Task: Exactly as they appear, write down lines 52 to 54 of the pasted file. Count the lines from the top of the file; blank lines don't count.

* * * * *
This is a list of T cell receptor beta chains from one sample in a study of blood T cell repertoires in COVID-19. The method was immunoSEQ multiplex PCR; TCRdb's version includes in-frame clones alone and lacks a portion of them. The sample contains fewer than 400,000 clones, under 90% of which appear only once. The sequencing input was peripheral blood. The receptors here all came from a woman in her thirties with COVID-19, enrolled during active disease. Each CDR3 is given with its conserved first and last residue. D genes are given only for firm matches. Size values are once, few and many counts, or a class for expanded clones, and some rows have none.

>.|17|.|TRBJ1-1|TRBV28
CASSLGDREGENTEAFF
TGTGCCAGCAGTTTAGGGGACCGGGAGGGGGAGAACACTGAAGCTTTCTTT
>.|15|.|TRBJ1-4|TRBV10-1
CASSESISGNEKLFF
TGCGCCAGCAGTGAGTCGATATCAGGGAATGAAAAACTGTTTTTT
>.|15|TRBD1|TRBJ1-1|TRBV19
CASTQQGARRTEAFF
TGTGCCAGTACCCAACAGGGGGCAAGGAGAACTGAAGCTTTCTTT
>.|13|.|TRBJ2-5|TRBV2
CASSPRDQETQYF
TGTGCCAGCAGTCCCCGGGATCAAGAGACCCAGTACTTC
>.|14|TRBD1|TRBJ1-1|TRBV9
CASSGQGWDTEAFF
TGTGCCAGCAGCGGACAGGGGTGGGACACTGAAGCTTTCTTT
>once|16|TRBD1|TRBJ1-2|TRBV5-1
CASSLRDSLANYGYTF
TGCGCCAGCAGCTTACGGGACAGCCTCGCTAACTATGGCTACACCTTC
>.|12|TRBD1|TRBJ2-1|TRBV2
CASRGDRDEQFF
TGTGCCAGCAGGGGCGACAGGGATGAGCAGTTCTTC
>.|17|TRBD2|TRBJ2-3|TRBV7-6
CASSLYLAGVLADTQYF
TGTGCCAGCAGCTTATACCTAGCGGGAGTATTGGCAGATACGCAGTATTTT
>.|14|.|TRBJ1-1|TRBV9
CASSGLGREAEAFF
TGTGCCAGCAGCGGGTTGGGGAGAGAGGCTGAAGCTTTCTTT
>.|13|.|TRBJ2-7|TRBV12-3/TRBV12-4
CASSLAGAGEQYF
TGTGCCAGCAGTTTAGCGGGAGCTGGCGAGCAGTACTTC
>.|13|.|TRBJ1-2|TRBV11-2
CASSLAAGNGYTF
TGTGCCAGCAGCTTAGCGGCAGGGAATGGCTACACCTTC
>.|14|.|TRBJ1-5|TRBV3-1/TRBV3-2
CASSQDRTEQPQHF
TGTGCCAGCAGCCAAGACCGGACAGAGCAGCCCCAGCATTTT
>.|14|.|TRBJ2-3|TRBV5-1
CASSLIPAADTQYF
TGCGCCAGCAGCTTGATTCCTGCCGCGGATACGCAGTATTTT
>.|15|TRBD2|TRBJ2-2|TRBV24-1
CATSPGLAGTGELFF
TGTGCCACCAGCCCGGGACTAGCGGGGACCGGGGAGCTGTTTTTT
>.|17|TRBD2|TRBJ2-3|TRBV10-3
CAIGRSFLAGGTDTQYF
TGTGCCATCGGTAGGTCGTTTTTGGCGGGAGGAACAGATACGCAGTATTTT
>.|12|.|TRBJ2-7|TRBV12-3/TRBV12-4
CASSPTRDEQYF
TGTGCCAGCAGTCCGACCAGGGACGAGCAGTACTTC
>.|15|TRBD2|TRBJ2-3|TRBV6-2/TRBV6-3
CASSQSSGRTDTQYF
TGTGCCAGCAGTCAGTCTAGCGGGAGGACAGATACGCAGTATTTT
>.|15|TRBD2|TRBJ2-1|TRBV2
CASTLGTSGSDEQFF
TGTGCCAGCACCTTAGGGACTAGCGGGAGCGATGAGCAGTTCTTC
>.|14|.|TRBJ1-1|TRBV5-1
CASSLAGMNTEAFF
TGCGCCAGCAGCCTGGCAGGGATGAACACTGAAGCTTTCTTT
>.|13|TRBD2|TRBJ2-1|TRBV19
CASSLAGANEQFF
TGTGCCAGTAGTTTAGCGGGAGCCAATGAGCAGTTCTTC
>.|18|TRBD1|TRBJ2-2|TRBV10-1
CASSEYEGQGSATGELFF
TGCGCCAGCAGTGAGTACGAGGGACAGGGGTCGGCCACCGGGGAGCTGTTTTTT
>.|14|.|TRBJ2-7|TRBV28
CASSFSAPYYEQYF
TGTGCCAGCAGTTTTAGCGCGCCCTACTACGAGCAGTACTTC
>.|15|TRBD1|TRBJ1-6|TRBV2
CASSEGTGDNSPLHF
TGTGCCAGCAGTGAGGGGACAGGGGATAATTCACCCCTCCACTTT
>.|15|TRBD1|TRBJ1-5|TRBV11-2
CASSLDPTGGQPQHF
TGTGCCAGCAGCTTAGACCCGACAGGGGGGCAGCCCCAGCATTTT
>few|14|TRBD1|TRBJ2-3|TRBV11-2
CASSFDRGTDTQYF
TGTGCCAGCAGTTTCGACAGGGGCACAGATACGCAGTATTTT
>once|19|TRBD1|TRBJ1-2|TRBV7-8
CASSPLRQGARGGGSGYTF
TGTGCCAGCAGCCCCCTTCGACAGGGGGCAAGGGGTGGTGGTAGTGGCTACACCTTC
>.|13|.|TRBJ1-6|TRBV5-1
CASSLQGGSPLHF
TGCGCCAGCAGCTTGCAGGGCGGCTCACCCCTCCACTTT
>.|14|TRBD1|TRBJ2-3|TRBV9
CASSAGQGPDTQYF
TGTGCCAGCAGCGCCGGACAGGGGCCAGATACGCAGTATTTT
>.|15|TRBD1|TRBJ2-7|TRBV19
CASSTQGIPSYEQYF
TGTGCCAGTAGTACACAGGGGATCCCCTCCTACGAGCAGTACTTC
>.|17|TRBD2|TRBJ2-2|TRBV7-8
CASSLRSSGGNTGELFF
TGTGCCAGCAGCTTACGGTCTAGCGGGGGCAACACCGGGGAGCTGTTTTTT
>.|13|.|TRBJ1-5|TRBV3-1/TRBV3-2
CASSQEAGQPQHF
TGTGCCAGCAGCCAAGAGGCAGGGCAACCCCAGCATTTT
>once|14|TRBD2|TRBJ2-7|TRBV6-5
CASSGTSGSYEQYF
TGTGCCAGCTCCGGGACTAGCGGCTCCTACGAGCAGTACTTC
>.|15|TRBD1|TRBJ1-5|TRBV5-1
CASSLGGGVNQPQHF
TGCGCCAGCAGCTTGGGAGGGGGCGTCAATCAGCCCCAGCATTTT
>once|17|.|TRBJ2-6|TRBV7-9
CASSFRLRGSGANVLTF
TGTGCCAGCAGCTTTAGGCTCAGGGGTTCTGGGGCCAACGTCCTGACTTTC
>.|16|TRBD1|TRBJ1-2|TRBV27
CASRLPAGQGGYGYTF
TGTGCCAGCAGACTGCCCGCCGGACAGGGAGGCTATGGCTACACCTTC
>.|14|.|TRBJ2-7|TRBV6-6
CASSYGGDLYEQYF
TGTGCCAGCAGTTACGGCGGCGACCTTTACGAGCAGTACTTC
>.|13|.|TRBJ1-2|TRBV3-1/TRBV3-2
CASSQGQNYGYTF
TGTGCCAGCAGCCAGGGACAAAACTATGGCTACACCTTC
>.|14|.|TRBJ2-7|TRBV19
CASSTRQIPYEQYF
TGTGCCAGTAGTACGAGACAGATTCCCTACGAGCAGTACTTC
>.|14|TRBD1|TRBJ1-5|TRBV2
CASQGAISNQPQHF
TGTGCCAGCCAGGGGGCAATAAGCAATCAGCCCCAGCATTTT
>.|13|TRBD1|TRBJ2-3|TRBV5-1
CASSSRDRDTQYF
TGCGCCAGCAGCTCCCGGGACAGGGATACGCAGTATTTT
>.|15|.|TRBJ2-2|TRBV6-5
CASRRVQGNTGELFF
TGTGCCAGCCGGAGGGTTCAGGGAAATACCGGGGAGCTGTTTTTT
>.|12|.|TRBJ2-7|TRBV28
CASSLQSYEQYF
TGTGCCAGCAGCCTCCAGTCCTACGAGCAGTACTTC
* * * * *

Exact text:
TGTGCCAGCAGTCAGTCTAGCGGGAGGACAGATACGCAGTATTTT
>.|15|TRBD2|TRBJ2-1|TRBV2
CASTLGTSGSDEQFF